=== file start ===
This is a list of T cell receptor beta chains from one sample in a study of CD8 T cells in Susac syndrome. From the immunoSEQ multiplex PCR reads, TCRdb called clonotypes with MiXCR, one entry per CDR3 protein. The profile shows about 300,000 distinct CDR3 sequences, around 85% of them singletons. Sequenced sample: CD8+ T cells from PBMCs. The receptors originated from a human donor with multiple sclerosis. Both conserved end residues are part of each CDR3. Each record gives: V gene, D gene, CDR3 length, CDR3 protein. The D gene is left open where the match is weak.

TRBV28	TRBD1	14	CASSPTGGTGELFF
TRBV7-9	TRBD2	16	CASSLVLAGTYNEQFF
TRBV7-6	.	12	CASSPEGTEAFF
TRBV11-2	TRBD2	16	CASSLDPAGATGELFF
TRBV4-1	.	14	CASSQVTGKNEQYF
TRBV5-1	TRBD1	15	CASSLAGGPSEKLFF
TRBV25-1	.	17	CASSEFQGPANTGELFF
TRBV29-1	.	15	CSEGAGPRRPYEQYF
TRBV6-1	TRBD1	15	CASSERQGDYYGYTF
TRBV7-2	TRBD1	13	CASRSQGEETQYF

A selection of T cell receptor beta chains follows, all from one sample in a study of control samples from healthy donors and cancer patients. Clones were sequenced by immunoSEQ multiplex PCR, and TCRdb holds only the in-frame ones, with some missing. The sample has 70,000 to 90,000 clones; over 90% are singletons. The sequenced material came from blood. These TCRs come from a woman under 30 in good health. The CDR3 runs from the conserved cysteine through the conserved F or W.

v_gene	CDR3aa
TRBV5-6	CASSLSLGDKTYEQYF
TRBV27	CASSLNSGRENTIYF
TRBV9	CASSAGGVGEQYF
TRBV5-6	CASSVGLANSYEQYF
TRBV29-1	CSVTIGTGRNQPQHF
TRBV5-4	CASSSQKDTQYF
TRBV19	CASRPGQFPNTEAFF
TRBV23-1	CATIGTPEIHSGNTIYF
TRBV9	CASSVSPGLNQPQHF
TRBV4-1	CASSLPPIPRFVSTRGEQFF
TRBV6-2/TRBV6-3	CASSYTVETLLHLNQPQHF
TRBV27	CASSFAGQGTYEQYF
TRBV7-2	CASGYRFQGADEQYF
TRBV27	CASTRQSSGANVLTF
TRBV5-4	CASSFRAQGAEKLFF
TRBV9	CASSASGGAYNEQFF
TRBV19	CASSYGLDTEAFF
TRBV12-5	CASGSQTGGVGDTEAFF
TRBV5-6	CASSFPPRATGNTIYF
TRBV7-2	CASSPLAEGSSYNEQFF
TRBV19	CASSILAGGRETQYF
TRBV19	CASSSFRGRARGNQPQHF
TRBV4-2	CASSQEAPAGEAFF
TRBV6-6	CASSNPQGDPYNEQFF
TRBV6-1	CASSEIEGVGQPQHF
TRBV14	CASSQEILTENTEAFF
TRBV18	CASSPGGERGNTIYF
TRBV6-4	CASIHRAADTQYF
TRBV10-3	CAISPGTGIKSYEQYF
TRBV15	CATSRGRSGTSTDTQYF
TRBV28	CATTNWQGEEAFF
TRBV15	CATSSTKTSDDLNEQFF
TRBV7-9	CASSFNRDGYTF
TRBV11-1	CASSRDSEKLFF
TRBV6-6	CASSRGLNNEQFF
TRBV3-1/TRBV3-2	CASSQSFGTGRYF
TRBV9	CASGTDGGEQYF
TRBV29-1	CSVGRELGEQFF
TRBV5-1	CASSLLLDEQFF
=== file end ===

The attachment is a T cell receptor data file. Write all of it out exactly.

This is a list of T cell receptor beta chains from one sample in a study of CD8 T cells in Susac syndrome. From the immunoSEQ multiplex PCR reads, TCRdb called clonotypes with MiXCR, one entry per CDR3 protein. The profile shows about 300,000 distinct CDR3 sequences, around 85% of them singletons. Sequenced sample: CD8+ T cells from PBMCs. The receptors originated from a human donor with multiple sclerosis. Both conserved end residues are part of each CDR3. Each record gives: V gene, D gene, CDR3 length, CDR3 protein. The D gene is left open where the match is weak.

TRBV28	TRBD1	14	CASSPTGGTGELFF
TRBV7-9	TRBD2	16	CASSLVLAGTYNEQFF
TRBV7-6	.	12	CASSPEGTEAFF
TRBV11-2	TRBD2	16	CASSLDPAGATGELFF
TRBV4-1	.	14	CASSQVTGKNEQYF
TRBV5-1	TRBD1	15	CASSLAGGPSEKLFF
TRBV25-1	.	17	CASSEFQGPANTGELFF
TRBV29-1	.	15	CSEGAGPRRPYEQYF
TRBV6-1	TRBD1	15	CASSERQGDYYGYTF
TRBV7-2	TRBD1	13	CASRSQGEETQYF

A selection of T cell receptor beta chains follows, all from one sample in a study of control samples from healthy donors and cancer patients. Clones were sequenced by immunoSEQ multiplex PCR, and TCRdb holds only the in-frame ones, with some missing. The sample has 70,000 to 90,000 clones; over 90% are singletons. The sequenced material came from blood. These TCRs come from a woman under 30 in good health. The CDR3 runs from the conserved cysteine through the conserved F or W.

v_gene	CDR3aa
TRBV5-6	CASSLSLGDKTYEQYF
TRBV27	CASSLNSGRENTIYF
TRBV9	CASSAGGVGEQYF
TRBV5-6	CASSVGLANSYEQYF
TRBV29-1	CSVTIGTGRNQPQHF
TRBV5-4	CASSSQKDTQYF
TRBV19	CASRPGQFPNTEAFF
TRBV23-1	CATIGTPEIHSGNTIYF
TRBV9	CASSVSPGLNQPQHF
TRBV4-1	CASSLPPIPRFVSTRGEQFF
TRBV6-2/TRBV6-3	CASSYTVETLLHLNQPQHF
TRBV27	CASSFAGQGTYEQYF
TRBV7-2	CASGYRFQGADEQYF
TRBV27	CASTRQSSGANVLTF
TRBV5-4	CASSFRAQGAEKLFF
TRBV9	CASSASGGAYNEQFF
TRBV19	CASSYGLDTEAFF
TRBV12-5	CASGSQTGGVGDTEAFF
TRBV5-6	CASSFPPRATGNTIYF
TRBV7-2	CASSPLAEGSSYNEQFF
TRBV19	CASSILAGGRETQYF
TRBV19	CASSSFRGRARGNQPQHF
TRBV4-2	CASSQEAPAGEAFF
TRBV6-6	CASSNPQGDPYNEQFF
TRBV6-1	CASSEIEGVGQPQHF
TRBV14	CASSQEILTENTEAFF
TRBV18	CASSPGGERGNTIYF
TRBV6-4	CASIHRAADTQYF
TRBV10-3	CAISPGTGIKSYEQYF
TRBV15	CATSRGRSGTSTDTQYF
TRBV28	CATTNWQGEEAFF
TRBV15	CATSSTKTSDDLNEQFF
TRBV7-9	CASSFNRDGYTF
TRBV11-1	CASSRDSEKLFF
TRBV6-6	CASSRGLNNEQFF
TRBV3-1/TRBV3-2	CASSQSFGTGRYF
TRBV9	CASGTDGGEQYF
TRBV29-1	CSVGRELGEQFF
TRBV5-1	CASSLLLDEQFF